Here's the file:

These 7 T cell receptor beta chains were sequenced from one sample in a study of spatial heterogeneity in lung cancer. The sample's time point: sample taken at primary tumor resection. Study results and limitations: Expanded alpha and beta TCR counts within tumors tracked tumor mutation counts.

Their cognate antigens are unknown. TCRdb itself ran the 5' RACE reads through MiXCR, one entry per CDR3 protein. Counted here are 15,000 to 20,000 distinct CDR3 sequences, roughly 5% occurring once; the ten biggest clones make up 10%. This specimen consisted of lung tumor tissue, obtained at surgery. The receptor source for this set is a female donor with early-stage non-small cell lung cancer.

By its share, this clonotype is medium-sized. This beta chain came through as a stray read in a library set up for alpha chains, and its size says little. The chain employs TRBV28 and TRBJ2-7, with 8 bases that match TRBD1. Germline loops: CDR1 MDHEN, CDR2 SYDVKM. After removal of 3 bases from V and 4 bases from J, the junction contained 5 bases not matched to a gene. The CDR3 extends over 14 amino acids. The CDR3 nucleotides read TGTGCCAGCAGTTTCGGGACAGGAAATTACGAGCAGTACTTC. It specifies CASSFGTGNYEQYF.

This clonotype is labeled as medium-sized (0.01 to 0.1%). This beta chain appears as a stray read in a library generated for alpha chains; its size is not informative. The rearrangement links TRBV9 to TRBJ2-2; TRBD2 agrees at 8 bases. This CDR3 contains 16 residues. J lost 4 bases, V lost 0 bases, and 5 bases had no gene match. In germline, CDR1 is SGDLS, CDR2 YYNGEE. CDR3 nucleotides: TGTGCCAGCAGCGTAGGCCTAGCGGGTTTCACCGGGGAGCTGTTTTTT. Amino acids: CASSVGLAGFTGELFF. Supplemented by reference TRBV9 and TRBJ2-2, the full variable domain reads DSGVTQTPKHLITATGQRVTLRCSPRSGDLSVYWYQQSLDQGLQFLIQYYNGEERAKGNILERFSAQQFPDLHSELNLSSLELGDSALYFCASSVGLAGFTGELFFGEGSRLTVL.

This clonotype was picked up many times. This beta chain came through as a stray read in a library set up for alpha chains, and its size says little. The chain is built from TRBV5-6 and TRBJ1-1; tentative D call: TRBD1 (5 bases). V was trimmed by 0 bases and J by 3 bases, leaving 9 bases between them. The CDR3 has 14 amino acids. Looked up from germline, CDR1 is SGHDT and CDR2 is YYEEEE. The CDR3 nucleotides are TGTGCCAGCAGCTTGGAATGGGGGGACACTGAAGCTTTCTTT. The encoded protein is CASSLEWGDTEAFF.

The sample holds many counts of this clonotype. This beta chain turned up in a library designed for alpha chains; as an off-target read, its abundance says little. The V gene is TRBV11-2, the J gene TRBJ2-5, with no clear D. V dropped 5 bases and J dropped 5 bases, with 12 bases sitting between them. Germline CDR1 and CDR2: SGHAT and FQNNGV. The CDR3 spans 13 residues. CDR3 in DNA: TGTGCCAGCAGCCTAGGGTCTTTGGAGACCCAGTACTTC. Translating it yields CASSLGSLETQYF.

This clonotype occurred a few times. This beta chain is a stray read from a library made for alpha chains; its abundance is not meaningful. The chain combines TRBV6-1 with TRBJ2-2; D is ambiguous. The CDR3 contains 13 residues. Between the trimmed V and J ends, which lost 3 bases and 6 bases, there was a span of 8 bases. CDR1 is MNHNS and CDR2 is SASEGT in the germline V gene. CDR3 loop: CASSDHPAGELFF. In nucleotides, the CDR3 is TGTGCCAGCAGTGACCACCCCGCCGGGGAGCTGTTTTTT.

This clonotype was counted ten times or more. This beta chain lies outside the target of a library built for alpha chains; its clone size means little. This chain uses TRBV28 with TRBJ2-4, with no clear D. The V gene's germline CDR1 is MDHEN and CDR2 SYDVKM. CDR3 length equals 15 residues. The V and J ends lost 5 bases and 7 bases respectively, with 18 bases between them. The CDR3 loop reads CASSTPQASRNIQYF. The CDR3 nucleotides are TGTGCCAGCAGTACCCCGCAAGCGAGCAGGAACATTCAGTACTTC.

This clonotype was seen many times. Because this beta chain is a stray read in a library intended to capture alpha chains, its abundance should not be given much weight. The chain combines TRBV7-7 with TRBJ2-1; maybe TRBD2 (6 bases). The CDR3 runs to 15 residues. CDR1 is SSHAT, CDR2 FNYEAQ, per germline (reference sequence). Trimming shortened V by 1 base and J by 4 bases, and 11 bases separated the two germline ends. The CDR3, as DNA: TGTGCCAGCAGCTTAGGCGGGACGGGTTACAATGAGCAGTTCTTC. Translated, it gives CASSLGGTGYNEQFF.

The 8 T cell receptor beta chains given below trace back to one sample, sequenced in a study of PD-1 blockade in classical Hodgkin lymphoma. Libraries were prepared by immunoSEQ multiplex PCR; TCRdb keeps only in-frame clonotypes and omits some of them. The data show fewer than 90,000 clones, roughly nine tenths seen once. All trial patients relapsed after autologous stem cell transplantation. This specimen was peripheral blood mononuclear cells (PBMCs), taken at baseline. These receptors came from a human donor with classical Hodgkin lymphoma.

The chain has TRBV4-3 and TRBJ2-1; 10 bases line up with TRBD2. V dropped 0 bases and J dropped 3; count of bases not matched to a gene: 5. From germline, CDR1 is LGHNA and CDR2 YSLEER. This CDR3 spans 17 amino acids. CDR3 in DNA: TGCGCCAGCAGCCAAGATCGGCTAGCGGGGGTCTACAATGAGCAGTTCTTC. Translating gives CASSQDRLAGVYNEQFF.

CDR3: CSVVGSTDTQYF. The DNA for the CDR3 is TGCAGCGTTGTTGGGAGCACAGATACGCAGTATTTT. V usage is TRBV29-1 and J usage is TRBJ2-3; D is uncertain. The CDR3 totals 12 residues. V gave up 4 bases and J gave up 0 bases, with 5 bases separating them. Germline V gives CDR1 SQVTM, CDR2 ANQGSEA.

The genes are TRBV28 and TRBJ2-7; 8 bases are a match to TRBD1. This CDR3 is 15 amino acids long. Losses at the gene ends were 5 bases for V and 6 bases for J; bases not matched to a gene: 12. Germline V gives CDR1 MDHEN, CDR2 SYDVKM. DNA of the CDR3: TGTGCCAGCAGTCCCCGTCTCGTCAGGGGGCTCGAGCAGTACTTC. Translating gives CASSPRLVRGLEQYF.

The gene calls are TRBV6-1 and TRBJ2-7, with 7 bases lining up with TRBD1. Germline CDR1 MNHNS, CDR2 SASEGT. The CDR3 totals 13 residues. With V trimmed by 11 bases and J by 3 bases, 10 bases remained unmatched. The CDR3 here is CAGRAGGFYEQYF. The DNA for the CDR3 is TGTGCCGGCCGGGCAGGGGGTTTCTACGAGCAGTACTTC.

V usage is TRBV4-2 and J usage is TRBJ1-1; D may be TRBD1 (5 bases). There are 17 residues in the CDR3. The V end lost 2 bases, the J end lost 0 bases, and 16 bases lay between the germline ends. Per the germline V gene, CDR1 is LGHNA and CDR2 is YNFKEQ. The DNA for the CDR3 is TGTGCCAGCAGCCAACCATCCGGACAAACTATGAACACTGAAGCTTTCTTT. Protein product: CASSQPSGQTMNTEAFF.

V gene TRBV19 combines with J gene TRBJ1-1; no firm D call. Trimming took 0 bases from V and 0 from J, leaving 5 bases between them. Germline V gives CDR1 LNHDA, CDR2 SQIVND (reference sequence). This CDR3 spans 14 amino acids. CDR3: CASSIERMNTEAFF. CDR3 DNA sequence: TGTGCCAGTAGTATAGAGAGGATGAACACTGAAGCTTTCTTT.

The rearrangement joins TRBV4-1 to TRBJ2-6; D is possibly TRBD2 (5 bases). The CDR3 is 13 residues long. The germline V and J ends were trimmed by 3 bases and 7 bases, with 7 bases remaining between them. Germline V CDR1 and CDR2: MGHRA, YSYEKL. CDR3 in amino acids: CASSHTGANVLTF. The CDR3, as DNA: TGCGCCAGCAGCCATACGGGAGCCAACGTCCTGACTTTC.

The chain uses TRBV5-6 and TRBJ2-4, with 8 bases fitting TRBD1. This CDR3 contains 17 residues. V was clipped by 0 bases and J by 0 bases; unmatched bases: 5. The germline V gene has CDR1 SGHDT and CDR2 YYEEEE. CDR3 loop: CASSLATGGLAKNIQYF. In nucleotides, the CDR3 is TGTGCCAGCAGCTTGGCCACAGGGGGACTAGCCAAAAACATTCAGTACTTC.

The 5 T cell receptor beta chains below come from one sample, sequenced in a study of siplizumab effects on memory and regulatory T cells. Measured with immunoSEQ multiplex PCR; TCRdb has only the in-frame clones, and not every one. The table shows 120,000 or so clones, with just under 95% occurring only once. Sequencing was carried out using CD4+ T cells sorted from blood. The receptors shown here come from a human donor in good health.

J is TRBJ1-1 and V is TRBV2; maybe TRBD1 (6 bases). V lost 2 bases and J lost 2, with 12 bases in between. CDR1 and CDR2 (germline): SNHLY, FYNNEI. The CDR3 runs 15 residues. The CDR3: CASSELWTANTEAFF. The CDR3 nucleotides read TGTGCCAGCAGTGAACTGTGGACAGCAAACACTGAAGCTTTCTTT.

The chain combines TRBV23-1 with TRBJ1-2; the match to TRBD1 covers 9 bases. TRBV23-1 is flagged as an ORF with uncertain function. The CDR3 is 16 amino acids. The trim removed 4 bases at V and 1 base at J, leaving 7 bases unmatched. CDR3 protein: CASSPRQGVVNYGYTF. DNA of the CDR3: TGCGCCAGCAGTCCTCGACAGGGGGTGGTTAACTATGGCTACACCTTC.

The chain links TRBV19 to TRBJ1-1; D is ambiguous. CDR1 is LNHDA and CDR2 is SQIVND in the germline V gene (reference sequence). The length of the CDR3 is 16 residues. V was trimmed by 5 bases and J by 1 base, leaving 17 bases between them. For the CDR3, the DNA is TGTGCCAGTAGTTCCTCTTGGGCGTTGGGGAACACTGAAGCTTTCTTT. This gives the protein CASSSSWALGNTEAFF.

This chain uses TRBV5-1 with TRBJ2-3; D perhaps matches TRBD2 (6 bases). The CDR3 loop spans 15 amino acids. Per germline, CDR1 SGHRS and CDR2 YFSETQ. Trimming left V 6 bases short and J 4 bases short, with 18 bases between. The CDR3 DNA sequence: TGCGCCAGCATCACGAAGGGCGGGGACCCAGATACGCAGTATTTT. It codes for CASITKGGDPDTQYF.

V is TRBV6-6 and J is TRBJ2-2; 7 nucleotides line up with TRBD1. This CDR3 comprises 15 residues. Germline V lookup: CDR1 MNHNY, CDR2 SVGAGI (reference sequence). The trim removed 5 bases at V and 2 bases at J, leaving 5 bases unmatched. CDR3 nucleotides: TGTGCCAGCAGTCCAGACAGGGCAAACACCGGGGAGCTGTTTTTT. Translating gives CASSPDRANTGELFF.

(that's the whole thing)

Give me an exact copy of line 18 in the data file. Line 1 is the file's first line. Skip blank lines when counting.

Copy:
The chain uses TRBV5-6 and TRBJ2-4, with 8 bases fitting TRBD1. This CDR3 contains 17 residues. V was clipped by 0 bases and J by 0 bases; unmatched bases: 5. The germline V gene has CDR1 SGHDT and CDR2 YYEEEE. CDR3 loop: CASSLATGGLAKNIQYF. In nucleotides, the CDR3 is TGTGCCAGCAGCTTGGCCACAGGGGGACTAGCCAAAAACATTCAGTACTTC.